Rush Limbaugh
Weekdays, Noon - 3pm

Text Us: #30930
Phone: (800) 616 WBEN
Business: (716) 843-0600
| More
Feb 19, 12:27 AM EST

Japan trade deficit sinks 58 pct in Jan on lower oil prices


AP Photo
AP Photo/Eugene Hoshiko
World Video

Multimedia
Archery on horseback still draws crowd
Ainu Rebels reclaim cultural pride
Japanese defend whaling tradition
Japan deals with 'Minimata Disease'
Latest News
Prince William gets close look at tsunami disaster in Japan

Prince William evokes Diana memories on Japan tsunami trip

Prince William strikes a friendly contrast to Japan's prince

Japan data signal slow recovery despite lower energy costs

Japan's tug-of-war over World War II statement

Buy AP Photo Reprints

TOKYO (AP) -- Japan's trade deficit plunged nearly 60 percent in January from a year before as exports rose and its import bill for oil and gas dropped thanks to sharply lower crude oil prices.

The deficit of 1.18 trillion yen ($9.9 billion) was better than some forecasts. Exports surged a stronger-than-expected 17 percent from the year before to 6.1 trillion yen ($51.7 billion), powered by strong shipments of vehicles and machinery. Imports fell 9 percent to 7.32 trillion yen ($61.6 billion), with a nearly 25 percent drop in imports of oil and gas.

Costs for imports of other commodities have also fallen, both due to lower demand and slumping prices.

The deficit was nearly 2.8 trillion yen in January 2014.

Japan's long era of trade surpluses ended after its nuclear plants were shut down following the disaster at the Fukushima Dai-Ichi nuclear power plant in 2011 and imports of oil and gas jumped to make up for lost generating capacity. January was the 31st straight month of deficits.

Strong monetary stimulus aimed at spurring inflation has caused the Japanese yen to fall, as the U.S. dollar has gained strength. But until recently the weaker yen had increased production costs but done little to boost exports by Japanese manufacturers, who have shifted a large share of their production overseas. Stronger growth in the U.S. and other major markets appears to have been a larger factor in the export recovery.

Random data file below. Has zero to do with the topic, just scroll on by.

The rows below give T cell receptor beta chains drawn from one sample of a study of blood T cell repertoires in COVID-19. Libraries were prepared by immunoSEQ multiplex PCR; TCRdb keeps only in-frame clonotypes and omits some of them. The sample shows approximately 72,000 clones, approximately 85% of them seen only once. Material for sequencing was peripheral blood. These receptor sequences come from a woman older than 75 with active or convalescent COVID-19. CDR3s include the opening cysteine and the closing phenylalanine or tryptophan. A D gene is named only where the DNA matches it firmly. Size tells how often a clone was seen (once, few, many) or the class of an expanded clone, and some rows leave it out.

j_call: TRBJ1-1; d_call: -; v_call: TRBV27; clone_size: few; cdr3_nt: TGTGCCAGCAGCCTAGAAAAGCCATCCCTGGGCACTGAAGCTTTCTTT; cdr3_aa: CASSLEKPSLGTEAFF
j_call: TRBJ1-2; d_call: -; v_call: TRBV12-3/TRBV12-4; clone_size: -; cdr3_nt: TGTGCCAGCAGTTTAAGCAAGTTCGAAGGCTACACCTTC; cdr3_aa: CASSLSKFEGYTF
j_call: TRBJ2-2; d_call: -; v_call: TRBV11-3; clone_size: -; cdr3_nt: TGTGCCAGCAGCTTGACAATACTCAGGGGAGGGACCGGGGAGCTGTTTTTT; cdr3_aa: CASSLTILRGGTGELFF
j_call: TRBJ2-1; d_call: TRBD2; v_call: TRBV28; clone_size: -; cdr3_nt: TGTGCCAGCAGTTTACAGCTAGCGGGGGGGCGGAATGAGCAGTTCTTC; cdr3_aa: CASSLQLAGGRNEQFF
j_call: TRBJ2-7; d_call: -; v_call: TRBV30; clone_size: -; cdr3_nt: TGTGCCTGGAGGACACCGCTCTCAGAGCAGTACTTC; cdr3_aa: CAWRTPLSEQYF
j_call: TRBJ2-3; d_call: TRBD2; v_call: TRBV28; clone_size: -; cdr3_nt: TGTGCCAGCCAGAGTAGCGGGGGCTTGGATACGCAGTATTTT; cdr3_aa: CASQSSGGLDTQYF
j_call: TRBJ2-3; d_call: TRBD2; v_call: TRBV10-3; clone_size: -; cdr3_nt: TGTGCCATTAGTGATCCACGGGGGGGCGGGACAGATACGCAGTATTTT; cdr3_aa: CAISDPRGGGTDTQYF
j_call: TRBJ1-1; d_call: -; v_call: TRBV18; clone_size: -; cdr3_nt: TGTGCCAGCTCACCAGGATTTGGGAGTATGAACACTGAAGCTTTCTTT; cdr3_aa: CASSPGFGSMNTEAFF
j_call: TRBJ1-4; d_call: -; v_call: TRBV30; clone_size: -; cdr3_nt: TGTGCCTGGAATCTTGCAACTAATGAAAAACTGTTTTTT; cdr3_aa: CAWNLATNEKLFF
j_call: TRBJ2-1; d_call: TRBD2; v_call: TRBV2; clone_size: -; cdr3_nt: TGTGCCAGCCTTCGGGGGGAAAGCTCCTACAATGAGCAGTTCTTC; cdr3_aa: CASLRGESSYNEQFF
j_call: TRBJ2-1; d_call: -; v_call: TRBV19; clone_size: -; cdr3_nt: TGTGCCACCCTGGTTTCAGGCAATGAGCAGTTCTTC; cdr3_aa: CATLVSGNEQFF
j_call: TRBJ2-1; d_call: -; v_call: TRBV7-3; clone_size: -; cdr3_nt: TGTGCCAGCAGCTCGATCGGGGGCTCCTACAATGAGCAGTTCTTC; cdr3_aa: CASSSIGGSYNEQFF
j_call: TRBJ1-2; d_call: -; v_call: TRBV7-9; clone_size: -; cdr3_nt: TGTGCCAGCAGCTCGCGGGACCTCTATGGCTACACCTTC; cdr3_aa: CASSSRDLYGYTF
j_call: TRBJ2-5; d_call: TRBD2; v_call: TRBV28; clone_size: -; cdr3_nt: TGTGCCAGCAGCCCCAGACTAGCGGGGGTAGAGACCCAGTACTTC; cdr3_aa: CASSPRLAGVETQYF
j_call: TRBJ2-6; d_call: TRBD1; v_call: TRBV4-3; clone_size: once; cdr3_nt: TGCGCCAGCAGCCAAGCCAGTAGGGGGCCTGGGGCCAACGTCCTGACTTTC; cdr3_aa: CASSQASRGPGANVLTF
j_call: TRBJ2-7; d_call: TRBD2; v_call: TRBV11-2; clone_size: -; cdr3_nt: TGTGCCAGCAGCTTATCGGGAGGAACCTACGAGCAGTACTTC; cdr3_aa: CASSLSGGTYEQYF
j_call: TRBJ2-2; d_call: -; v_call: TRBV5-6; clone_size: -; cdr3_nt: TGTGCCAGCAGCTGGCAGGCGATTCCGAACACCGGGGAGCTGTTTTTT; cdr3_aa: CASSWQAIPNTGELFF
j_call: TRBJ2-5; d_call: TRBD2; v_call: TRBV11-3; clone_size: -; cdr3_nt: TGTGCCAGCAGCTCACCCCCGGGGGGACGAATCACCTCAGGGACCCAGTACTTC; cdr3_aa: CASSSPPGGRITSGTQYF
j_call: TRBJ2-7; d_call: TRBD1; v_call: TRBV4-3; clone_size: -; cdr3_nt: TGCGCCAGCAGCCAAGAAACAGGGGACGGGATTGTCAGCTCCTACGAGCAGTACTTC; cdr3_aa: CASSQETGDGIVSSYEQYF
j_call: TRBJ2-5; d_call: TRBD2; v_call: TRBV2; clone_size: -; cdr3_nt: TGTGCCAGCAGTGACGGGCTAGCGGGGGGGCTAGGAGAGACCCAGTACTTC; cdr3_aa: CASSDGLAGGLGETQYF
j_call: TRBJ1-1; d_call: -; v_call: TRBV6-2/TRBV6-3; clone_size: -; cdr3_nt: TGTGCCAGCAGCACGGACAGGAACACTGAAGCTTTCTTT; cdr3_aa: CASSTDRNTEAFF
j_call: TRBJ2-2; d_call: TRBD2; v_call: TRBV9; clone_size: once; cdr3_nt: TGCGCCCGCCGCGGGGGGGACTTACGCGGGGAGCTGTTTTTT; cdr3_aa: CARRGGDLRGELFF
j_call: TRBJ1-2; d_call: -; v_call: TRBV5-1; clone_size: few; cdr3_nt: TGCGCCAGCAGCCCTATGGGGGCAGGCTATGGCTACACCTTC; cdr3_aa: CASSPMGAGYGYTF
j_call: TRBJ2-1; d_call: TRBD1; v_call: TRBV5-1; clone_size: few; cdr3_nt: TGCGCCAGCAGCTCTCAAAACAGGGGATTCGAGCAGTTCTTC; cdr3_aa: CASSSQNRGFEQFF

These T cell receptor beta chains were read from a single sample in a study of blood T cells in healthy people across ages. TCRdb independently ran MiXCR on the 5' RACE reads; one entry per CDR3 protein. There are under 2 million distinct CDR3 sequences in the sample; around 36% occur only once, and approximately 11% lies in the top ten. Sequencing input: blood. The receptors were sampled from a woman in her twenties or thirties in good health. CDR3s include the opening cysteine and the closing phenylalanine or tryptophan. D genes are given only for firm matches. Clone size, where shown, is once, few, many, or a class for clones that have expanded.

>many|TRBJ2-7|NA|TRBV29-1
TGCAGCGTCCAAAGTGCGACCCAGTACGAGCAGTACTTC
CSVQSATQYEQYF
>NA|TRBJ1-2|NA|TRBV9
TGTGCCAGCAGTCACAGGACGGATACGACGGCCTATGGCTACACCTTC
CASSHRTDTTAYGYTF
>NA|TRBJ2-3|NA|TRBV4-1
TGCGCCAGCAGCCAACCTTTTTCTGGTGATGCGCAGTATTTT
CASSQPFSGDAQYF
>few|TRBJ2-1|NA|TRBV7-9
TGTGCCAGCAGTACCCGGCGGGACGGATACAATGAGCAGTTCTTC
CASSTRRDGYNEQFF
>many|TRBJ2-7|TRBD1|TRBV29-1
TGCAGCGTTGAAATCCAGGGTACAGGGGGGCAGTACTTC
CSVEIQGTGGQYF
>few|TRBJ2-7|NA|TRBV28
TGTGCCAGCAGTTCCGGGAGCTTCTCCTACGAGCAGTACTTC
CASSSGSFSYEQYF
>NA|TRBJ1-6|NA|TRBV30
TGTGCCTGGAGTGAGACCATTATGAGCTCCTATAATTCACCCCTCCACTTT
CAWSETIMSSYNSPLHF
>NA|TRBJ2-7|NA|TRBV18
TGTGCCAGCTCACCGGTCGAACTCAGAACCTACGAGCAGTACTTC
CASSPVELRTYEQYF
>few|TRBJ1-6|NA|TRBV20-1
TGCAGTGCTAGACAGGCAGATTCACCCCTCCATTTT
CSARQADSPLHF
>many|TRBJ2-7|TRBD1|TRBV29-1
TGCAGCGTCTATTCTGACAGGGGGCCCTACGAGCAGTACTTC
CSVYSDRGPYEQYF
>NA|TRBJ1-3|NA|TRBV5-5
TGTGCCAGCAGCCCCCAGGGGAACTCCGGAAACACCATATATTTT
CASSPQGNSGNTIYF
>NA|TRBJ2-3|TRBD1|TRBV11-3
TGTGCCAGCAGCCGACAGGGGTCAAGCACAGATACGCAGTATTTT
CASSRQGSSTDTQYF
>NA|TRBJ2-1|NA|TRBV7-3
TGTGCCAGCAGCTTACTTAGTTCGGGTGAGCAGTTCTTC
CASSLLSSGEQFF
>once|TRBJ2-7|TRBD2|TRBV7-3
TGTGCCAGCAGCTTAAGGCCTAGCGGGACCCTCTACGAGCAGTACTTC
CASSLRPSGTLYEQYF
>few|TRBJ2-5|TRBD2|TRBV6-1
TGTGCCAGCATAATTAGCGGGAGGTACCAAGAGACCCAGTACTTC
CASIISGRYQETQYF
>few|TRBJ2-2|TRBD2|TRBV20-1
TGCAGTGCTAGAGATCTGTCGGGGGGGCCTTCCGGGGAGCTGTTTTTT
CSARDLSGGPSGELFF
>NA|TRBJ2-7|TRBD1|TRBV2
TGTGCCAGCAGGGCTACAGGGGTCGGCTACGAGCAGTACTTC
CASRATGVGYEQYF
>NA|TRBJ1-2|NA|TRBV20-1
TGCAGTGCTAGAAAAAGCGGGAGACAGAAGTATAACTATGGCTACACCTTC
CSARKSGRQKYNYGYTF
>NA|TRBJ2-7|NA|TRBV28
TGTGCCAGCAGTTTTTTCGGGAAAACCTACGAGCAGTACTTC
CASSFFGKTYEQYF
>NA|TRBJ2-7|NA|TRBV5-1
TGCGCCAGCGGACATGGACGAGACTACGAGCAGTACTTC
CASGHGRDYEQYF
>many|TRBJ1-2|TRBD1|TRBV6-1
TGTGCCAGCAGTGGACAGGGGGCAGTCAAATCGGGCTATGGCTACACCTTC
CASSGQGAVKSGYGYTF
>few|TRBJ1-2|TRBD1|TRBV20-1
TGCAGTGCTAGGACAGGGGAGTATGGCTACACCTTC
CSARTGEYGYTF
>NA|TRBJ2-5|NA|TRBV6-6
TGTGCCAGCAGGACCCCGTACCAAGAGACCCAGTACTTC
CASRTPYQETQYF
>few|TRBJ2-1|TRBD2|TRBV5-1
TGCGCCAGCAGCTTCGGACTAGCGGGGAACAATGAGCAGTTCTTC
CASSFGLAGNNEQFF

Japan logged double-digit increases in exports of machinery, electronics and vehicles in January. That contributed to improved manufacturing output, which helped the economy hobble out of recession late last year, with a 2.2 percent annualized rate of expansion in October-December.

But economic growth for the year was flat after a sales tax hike in April sapped demand, and overall net exports continued to drag on growth.

Still, a stronger U.S. economy has helped.

Japan's exports to the U.S. rose 16.5 percent in January while imports fell 1.4 percent, leaving a trade surplus of 545.4 billion yen ($4.6 billion). But exports to China, whose economy has been slowing, jumped nearly 21 percent from a year earlier, as imports fell almost 7 percent, leaving a trade deficit of 736.4 billion yen ($6.2 billion), down almost 30 percent.

Meanwhile, a strategy of balancing Japan's trade and investment in China with closer economic ties to the rest of the region is paying off as exports to other East Asian countries and Southeast Asia surge.

© 2015 The Associated Press. All rights reserved. This material may not be published, broadcast, rewritten or redistributed. Learn more about our Privacy Policy and Terms of Use.

Poll
How long do you think the Corasanti jury will deliberate before reaching verdicts?
  Hours.
  A day or two.
  Several days.
 
View Results

Get it Now

WBEN iPhone App

Perks

Contests

Photo Galleries

RSS Center